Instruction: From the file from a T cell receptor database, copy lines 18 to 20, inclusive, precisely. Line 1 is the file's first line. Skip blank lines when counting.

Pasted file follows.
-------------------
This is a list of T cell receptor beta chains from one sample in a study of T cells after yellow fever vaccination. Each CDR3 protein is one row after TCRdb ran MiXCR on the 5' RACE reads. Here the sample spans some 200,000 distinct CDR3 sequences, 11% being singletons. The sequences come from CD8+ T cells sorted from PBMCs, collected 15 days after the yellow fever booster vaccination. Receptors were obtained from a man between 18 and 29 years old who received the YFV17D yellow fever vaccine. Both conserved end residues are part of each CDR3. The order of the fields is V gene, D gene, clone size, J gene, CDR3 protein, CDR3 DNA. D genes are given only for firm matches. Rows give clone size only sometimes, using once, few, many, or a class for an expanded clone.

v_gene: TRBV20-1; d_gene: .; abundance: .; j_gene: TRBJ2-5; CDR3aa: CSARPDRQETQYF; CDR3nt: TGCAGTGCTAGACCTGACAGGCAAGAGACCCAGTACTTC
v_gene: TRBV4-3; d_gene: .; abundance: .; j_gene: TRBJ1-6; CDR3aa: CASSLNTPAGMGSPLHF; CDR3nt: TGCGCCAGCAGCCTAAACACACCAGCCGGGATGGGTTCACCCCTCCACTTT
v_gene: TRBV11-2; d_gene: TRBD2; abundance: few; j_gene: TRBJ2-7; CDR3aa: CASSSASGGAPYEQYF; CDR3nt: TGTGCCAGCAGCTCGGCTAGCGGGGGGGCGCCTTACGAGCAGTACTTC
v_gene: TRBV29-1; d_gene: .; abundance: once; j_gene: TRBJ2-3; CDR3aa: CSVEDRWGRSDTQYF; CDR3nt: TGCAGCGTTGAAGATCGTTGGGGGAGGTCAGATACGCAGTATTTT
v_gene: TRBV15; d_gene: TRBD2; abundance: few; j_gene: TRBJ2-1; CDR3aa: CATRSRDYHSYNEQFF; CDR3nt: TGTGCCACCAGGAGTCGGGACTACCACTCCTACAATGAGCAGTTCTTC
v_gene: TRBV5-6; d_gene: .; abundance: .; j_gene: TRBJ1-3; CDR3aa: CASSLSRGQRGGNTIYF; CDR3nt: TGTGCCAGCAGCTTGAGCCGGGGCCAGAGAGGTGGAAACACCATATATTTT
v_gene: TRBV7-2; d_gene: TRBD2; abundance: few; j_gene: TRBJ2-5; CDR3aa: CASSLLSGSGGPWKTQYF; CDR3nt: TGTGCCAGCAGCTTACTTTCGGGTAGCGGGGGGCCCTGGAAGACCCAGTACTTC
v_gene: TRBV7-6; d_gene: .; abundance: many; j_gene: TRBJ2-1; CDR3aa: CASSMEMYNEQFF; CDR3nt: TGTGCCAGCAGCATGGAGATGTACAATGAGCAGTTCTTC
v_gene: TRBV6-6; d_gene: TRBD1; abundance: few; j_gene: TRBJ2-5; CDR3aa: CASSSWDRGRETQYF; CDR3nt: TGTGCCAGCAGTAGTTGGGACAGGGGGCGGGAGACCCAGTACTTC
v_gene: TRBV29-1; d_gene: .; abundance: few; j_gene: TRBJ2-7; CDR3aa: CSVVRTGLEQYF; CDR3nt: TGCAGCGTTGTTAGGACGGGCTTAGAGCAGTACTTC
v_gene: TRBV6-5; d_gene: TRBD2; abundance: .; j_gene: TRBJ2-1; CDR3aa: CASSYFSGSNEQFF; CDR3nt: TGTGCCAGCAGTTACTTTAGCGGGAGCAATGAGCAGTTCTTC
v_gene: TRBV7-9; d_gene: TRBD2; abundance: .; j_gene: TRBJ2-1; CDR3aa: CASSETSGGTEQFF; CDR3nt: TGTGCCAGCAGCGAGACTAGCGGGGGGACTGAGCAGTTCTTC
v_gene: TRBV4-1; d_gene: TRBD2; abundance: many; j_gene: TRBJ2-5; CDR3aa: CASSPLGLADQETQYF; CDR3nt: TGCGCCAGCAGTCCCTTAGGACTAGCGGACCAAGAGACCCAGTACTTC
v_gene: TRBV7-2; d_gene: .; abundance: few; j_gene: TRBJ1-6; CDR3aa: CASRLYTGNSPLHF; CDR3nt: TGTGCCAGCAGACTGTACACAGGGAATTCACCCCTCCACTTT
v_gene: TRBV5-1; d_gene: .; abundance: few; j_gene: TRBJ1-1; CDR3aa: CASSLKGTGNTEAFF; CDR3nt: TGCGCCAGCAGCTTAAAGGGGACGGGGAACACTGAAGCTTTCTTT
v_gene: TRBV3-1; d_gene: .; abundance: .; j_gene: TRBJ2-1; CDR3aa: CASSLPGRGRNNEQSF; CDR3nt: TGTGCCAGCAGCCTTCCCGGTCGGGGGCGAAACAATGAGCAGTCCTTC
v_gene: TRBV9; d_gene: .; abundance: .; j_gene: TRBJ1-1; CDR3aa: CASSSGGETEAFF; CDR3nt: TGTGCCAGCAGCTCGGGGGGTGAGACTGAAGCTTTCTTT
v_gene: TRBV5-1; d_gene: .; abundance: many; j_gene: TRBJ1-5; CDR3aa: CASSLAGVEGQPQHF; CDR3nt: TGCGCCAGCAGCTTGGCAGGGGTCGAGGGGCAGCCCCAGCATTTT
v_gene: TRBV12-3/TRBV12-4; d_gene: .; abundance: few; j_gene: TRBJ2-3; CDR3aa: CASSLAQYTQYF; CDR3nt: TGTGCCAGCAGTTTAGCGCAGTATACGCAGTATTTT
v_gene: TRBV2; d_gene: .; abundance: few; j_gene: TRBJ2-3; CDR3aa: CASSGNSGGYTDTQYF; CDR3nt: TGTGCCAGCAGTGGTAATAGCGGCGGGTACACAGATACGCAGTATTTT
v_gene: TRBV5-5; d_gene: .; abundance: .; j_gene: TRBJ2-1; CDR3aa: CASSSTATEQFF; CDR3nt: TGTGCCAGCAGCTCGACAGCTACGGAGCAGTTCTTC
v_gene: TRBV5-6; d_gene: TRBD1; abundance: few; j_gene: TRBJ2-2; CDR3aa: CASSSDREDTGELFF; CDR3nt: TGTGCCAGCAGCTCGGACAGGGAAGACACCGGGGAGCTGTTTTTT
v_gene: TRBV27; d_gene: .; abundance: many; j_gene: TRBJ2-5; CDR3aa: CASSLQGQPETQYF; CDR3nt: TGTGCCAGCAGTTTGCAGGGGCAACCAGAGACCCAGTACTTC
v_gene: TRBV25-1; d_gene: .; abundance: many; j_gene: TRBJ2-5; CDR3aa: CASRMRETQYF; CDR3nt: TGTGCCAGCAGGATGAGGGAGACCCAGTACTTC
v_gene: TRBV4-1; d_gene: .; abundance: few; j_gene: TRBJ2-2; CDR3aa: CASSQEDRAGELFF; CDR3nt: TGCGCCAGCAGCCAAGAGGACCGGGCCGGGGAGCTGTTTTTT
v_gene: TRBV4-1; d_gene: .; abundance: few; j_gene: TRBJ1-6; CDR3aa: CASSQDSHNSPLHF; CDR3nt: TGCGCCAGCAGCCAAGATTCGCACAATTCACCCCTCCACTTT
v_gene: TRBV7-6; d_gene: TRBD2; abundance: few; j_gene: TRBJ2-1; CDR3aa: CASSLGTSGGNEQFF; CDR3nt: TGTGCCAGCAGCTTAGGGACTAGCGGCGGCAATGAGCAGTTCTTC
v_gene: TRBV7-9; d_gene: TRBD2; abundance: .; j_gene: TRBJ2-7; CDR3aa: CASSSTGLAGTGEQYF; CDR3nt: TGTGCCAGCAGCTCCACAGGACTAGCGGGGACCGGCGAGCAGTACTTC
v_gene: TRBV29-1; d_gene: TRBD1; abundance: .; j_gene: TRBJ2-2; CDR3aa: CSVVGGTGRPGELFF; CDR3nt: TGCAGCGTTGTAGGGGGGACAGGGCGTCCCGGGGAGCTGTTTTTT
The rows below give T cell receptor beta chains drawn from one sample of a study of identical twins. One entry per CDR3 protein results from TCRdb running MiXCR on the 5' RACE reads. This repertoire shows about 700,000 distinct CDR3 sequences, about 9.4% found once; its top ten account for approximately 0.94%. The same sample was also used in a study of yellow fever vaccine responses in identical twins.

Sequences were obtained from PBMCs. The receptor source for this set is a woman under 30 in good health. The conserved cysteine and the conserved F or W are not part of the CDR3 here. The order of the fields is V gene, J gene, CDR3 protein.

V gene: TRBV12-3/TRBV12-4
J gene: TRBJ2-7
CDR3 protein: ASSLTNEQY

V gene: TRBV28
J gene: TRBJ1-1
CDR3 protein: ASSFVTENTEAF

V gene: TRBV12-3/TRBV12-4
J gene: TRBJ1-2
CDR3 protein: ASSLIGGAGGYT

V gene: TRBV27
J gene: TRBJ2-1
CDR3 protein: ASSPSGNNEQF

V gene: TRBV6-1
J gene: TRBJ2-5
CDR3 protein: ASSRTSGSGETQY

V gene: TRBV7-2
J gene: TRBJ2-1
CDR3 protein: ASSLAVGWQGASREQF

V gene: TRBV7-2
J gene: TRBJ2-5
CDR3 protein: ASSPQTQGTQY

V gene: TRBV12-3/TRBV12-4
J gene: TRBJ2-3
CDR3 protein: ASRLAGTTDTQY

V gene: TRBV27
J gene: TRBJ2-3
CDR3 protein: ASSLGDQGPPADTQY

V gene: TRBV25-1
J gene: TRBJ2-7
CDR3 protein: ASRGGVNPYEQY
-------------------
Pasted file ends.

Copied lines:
v_gene: TRBV9; d_gene: .; abundance: .; j_gene: TRBJ1-1; CDR3aa: CASSSGGETEAFF; CDR3nt: TGTGCCAGCAGCTCGGGGGGTGAGACTGAAGCTTTCTTT
v_gene: TRBV5-1; d_gene: .; abundance: many; j_gene: TRBJ1-5; CDR3aa: CASSLAGVEGQPQHF; CDR3nt: TGCGCCAGCAGCTTGGCAGGGGTCGAGGGGCAGCCCCAGCATTTT
v_gene: TRBV12-3/TRBV12-4; d_gene: .; abundance: few; j_gene: TRBJ2-3; CDR3aa: CASSLAQYTQYF; CDR3nt: TGTGCCAGCAGTTTAGCGCAGTATACGCAGTATTTT